ETA, 2016-06-26: For future reference it appears it may be possible to repair the PID within Linux with something like:

  • Plug in your bricked device. If you run "lsusb" it should show a device at "0403:0000".

  • Download ft232r_prog (v1.25) from ft232r_prog (v1.24) and extract to a folder

  • Install the build dependencies by running:

    sudo apt-get install make gcc libftdi-dev1
  • Change directory into the folder ft232r_prog where the file ft232r_prog.c resides

  • Type "make" to build the program

  • Now run sudo ./ft232r_prog --old-pid 0x0000 --new-pid 0x6001

  • You are done. Unplug and re-insert your USB device and run "lsusb" again. It should show an id of 0403:6001

perhaps given some modifications of the VendorID (and someone has done something similiar with a hacked version of the the FTDI Windows tool).

I have not tested this, but have kept a copy of it for future reference, since my latest install requires upgrading to a driver released in this problematic time period.

Also, guide to istalling OS X driver for CH340G used on some Arduino, etc, devices (Now available as a signed driver).

Prolific 2303 Open Source driver

Several people are using an Open Source project, OS X PL 2303 with their USB/serial devices, which supports the Prolific 2303 chipset. (The project has been around for several years and seems to be partly based on the Linux driver; and someone used that Lion version on Mavericks but there is also an OS X Mavericks 64-bit build now.)

Before I realised that the FTDI chipset and the Prolific 2303 chipset were different, I tried the OpenSource PL 2303 driver first since it had been updated more recently than the FTDI binary driver. Because I've already written up my installation notes for the Open Source driver, I'm including them below for completeness, even though it did not work with my USB/serial adapter (ProductId/VendorId do not match, and chipset does not match!). (Of note, there are several generic Prolific 2303 clones some of which play rather loosely with the RS232 standard.)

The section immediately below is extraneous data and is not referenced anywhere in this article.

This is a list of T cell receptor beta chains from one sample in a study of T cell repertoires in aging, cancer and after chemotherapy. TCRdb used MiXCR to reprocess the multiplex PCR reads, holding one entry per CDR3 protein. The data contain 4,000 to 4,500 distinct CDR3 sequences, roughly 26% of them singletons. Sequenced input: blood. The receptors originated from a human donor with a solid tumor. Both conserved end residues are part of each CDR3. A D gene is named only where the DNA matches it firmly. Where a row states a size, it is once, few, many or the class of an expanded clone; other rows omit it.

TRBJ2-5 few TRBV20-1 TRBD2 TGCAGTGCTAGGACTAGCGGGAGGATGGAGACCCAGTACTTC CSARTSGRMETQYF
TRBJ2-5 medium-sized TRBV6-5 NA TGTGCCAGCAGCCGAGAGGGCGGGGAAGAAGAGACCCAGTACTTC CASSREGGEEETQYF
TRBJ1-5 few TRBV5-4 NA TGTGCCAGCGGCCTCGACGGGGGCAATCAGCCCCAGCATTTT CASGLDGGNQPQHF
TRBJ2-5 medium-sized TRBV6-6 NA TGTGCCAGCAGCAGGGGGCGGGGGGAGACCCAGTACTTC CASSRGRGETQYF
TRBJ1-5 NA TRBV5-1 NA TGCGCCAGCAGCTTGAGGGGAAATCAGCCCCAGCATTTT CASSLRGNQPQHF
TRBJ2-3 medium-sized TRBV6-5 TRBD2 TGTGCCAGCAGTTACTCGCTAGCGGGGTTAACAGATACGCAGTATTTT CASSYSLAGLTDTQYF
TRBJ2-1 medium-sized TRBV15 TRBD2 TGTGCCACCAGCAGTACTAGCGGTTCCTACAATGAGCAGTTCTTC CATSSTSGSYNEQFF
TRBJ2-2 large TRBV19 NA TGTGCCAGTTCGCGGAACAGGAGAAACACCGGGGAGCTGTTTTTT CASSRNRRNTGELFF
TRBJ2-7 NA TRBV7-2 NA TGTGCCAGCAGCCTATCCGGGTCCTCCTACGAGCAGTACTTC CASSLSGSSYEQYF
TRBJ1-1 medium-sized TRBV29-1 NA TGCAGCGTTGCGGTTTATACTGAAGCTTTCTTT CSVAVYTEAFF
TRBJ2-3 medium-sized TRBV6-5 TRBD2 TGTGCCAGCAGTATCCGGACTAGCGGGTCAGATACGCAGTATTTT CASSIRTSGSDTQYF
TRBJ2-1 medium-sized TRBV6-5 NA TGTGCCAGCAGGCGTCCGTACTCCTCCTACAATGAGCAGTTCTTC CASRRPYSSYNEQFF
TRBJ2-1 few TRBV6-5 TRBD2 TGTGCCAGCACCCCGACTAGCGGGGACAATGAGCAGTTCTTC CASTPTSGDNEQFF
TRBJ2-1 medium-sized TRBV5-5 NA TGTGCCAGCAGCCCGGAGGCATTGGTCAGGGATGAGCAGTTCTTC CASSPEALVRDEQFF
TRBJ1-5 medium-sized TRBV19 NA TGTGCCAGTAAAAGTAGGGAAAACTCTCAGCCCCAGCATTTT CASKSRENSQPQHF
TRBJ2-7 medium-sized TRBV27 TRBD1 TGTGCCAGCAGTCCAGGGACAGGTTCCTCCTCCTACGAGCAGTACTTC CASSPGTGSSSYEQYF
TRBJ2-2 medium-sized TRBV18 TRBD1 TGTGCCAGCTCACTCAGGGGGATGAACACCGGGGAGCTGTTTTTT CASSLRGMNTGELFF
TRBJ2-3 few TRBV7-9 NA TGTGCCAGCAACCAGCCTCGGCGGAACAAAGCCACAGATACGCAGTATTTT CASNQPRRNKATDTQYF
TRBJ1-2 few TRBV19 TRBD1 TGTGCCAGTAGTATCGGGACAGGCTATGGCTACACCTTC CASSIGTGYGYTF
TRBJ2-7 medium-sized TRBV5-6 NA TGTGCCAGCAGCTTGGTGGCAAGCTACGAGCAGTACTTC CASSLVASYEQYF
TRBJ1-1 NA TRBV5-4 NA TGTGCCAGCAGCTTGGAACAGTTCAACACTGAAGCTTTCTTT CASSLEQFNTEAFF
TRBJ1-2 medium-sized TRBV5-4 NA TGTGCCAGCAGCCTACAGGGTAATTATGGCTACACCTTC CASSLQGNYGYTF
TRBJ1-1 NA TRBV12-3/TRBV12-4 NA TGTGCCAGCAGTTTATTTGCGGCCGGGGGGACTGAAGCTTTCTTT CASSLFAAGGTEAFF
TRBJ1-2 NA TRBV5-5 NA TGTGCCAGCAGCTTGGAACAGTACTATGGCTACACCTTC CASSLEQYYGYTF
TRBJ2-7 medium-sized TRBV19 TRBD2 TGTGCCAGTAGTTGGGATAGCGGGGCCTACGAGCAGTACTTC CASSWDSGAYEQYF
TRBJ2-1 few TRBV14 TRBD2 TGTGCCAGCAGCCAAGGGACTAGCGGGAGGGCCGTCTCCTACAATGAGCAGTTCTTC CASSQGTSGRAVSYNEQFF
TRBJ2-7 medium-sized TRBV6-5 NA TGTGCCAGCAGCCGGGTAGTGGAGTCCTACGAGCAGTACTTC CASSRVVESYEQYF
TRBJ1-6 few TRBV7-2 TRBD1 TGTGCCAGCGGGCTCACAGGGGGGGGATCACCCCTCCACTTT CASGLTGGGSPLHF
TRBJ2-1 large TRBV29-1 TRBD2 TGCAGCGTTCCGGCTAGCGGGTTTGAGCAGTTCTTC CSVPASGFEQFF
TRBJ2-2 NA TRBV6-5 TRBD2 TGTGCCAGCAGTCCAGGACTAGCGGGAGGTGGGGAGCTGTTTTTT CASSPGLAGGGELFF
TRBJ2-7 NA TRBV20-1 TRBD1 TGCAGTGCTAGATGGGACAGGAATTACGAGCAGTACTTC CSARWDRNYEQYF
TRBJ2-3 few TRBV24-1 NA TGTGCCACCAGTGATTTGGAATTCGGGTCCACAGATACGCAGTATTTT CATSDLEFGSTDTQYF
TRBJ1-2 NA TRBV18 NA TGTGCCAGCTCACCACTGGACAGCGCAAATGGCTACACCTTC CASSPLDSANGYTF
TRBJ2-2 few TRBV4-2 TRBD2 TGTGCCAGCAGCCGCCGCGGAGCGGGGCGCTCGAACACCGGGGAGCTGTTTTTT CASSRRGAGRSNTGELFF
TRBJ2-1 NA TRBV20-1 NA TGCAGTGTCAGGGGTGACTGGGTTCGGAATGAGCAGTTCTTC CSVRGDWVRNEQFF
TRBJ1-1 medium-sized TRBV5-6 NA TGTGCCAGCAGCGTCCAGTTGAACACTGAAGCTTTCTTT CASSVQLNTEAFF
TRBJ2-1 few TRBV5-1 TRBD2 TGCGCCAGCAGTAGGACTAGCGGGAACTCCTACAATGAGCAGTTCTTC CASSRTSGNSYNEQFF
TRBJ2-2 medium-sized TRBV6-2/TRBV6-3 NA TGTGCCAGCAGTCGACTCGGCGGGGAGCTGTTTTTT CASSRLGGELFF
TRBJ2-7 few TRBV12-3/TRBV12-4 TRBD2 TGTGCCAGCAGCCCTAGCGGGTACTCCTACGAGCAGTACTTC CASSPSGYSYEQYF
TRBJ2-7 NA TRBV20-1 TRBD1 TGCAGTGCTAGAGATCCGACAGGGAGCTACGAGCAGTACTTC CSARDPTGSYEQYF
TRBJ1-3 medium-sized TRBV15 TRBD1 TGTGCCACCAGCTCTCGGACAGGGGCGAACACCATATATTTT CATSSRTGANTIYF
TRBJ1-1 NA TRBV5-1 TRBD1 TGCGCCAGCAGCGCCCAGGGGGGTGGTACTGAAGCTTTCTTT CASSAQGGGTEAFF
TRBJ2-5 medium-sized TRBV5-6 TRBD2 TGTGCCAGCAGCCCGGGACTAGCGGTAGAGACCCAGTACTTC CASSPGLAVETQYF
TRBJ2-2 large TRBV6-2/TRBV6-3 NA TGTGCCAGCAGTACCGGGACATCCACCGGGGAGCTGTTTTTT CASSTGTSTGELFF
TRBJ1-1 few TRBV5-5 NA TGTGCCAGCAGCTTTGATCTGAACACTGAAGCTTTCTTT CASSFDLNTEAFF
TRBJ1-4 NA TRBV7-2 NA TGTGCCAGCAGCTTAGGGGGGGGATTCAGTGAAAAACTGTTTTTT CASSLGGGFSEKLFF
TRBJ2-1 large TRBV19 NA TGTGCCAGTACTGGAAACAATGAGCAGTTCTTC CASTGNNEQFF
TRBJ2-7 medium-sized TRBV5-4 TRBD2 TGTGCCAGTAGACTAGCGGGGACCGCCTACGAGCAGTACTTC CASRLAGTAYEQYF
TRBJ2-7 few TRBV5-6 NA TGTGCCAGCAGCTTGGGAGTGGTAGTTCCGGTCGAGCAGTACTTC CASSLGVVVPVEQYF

Installation of the Prolific 2303 Open Source driver for OS X Mavericks:

  • Download the latest OS X Mavericks build of the driver from the OS X PL 2303 site, currently 0.4.0. This gives NoZAP-Pl2303-10.9-installer.dmg.

  • Open NoZAP-Pl2303-10.9-installer.dmg. (The driver, a kext kernel extension is included as a resource of the Installer.)

  • Run the Installer in the DMG file by holding down Control, clicking on the Installer icon, and choosing "Open", then confirming the Open (this is necessary because the application is from an "unidentified developer" -- ie it hasn't been signed by an Apple Developer key).

  • The "Installer" is a three slide show screen advertising another project ("NoZap"), after "Next" on slide 2 it will copy the extension into /System/Library/Extensions and (apparently) try to load it (which will issue another warning about it being from an "unidentified developer" as it tries to load, but apparently not actually load it).

  • Go to /System/Library/Extensions and reset the permissions of the files:

    cd /System/Library/Extensions
    sudo chmod -R 755 NoZAP-PL2303-10.9.kext
    sudo chown -R root:wheel NoZAP-PL2303-10.9.kext
  • Then manually load the extension and verify it loaded:

    cd /System/Library/Extensions
    sudo kextload ./NoZAP-PL2303-10.9.kext
    kextstat | grep 2303

    (there will be a warning for invalid signature.)

  • Plug in your USB serial device and check if it was recognised:

    ls /dev/cu.* /dev/tty.*

    If the device is matched there should be a "NoZap" device file listed.

  • If it was not listed, find the USB ProductId/VendorId (eg, via "About This Mac" system information), and check if they are mentioned in:


    If not, the driver will not be matched against the USB device.

Since mine was not matched -- and it turns out actually a different chipset -- I manually removed the kernel extension again:

cd /System/Library/Extensions
ls | grep 2303
sudo kextunload ./NoZAP-PL2303-10.9.kext
sudo rm -r NoZAP-PL2303-10.9.kext
sudo touch .

(The last step to tell inform the system caches that they need to be updated.)